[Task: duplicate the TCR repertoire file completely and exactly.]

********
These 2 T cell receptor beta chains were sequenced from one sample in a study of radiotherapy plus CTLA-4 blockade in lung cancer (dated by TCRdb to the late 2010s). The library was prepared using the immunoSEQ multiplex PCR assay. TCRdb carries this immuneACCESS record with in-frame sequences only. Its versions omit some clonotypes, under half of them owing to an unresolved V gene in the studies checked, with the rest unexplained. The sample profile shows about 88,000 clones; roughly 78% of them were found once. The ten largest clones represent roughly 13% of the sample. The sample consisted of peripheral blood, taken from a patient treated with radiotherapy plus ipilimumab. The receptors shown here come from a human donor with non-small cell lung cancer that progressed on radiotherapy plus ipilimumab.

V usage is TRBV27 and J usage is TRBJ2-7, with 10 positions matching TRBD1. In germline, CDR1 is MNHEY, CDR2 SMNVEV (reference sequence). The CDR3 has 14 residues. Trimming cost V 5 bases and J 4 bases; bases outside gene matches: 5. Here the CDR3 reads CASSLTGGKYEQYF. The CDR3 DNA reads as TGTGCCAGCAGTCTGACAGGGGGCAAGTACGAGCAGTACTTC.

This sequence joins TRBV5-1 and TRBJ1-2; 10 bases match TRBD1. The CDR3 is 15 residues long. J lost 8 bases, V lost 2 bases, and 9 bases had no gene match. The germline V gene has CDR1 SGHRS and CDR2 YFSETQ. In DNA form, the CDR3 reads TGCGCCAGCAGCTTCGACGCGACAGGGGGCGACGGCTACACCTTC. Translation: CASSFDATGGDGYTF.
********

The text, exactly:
These 2 T cell receptor beta chains were sequenced from one sample in a study of radiotherapy plus CTLA-4 blockade in lung cancer (dated by TCRdb to the late 2010s). The library was prepared using the immunoSEQ multiplex PCR assay. TCRdb carries this immuneACCESS record with in-frame sequences only. Its versions omit some clonotypes, under half of them owing to an unresolved V gene in the studies checked, with the rest unexplained. The sample profile shows about 88,000 clones; roughly 78% of them were found once. The ten largest clones represent roughly 13% of the sample. The sample consisted of peripheral blood, taken from a patient treated with radiotherapy plus ipilimumab. The receptors shown here come from a human donor with non-small cell lung cancer that progressed on radiotherapy plus ipilimumab.

V usage is TRBV27 and J usage is TRBJ2-7, with 10 positions matching TRBD1. In germline, CDR1 is MNHEY, CDR2 SMNVEV (reference sequence). The CDR3 has 14 residues. Trimming cost V 5 bases and J 4 bases; bases outside gene matches: 5. Here the CDR3 reads CASSLTGGKYEQYF. The CDR3 DNA reads as TGTGCCAGCAGTCTGACAGGGGGCAAGTACGAGCAGTACTTC.

This sequence joins TRBV5-1 and TRBJ1-2; 10 bases match TRBD1. The CDR3 is 15 residues long. J lost 8 bases, V lost 2 bases, and 9 bases had no gene match. The germline V gene has CDR1 SGHRS and CDR2 YFSETQ. In DNA form, the CDR3 reads TGCGCCAGCAGCTTCGACGCGACAGGGGGCGACGGCTACACCTTC. Translation: CASSFDATGGDGYTF.